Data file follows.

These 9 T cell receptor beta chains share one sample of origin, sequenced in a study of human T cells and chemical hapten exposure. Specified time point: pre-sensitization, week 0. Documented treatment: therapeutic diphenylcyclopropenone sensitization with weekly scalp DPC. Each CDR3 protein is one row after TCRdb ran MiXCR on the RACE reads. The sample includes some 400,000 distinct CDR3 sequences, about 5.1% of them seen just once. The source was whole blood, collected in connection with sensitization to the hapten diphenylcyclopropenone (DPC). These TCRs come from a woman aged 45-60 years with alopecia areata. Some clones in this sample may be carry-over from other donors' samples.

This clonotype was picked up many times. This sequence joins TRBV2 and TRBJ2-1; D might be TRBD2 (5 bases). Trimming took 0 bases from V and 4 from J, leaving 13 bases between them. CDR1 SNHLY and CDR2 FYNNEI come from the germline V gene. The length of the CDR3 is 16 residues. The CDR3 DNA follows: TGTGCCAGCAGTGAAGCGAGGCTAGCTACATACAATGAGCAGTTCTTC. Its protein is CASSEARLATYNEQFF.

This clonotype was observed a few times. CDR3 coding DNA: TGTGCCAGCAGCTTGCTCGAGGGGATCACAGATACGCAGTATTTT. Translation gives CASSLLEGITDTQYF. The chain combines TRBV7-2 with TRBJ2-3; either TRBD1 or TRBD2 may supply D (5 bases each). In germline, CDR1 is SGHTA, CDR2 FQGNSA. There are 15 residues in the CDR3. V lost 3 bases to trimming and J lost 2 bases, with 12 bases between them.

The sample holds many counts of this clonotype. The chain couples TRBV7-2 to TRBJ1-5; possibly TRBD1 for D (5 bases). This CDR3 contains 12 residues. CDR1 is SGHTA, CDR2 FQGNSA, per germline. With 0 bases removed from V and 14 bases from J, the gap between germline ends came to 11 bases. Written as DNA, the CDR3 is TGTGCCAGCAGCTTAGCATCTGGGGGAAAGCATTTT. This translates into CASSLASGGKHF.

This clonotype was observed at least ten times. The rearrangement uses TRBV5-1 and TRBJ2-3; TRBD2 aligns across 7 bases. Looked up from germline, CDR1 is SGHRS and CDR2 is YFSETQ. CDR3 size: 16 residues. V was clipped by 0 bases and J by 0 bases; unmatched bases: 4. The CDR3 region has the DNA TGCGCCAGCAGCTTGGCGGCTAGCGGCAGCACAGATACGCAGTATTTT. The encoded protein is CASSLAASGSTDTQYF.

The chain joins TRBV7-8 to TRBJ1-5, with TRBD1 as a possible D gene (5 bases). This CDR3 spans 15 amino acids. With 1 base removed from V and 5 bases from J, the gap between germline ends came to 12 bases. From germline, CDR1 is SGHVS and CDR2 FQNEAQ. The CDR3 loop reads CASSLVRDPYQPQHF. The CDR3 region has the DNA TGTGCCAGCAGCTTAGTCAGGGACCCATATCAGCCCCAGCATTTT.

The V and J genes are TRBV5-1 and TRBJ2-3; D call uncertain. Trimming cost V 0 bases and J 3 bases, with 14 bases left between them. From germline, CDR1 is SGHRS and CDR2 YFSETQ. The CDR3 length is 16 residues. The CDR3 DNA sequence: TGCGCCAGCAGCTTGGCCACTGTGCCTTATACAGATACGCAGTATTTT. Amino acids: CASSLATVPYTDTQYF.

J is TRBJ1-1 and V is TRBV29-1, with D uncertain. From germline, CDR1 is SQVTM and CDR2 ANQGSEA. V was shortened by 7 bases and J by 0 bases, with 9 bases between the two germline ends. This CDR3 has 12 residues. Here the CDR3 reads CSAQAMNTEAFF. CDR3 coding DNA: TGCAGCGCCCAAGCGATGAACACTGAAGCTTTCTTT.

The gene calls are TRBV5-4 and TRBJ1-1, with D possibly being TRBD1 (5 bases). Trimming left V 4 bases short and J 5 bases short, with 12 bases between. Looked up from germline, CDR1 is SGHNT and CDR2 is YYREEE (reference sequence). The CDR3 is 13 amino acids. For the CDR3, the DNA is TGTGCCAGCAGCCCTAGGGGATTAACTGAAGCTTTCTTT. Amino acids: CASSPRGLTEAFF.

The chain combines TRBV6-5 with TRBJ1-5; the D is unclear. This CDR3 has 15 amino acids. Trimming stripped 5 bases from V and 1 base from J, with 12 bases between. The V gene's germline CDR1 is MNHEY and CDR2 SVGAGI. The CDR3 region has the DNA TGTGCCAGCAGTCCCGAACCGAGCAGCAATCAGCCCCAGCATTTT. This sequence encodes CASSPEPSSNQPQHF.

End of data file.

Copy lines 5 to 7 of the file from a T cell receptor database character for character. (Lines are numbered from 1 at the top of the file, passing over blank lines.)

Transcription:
This clonotype was observed at least ten times. The rearrangement uses TRBV5-1 and TRBJ2-3; TRBD2 aligns across 7 bases. Looked up from germline, CDR1 is SGHRS and CDR2 is YFSETQ. CDR3 size: 16 residues. V was clipped by 0 bases and J by 0 bases; unmatched bases: 4. The CDR3 region has the DNA TGCGCCAGCAGCTTGGCGGCTAGCGGCAGCACAGATACGCAGTATTTT. The encoded protein is CASSLAASGSTDTQYF.

The chain joins TRBV7-8 to TRBJ1-5, with TRBD1 as a possible D gene (5 bases). This CDR3 spans 15 amino acids. With 1 base removed from V and 5 bases from J, the gap between germline ends came to 12 bases. From germline, CDR1 is SGHVS and CDR2 FQNEAQ. The CDR3 loop reads CASSLVRDPYQPQHF. The CDR3 region has the DNA TGTGCCAGCAGCTTAGTCAGGGACCCATATCAGCCCCAGCATTTT.

The V and J genes are TRBV5-1 and TRBJ2-3; D call uncertain. Trimming cost V 0 bases and J 3 bases, with 14 bases left between them. From germline, CDR1 is SGHRS and CDR2 YFSETQ. The CDR3 length is 16 residues. The CDR3 DNA sequence: TGCGCCAGCAGCTTGGCCACTGTGCCTTATACAGATACGCAGTATTTT. Amino acids: CASSLATVPYTDTQYF.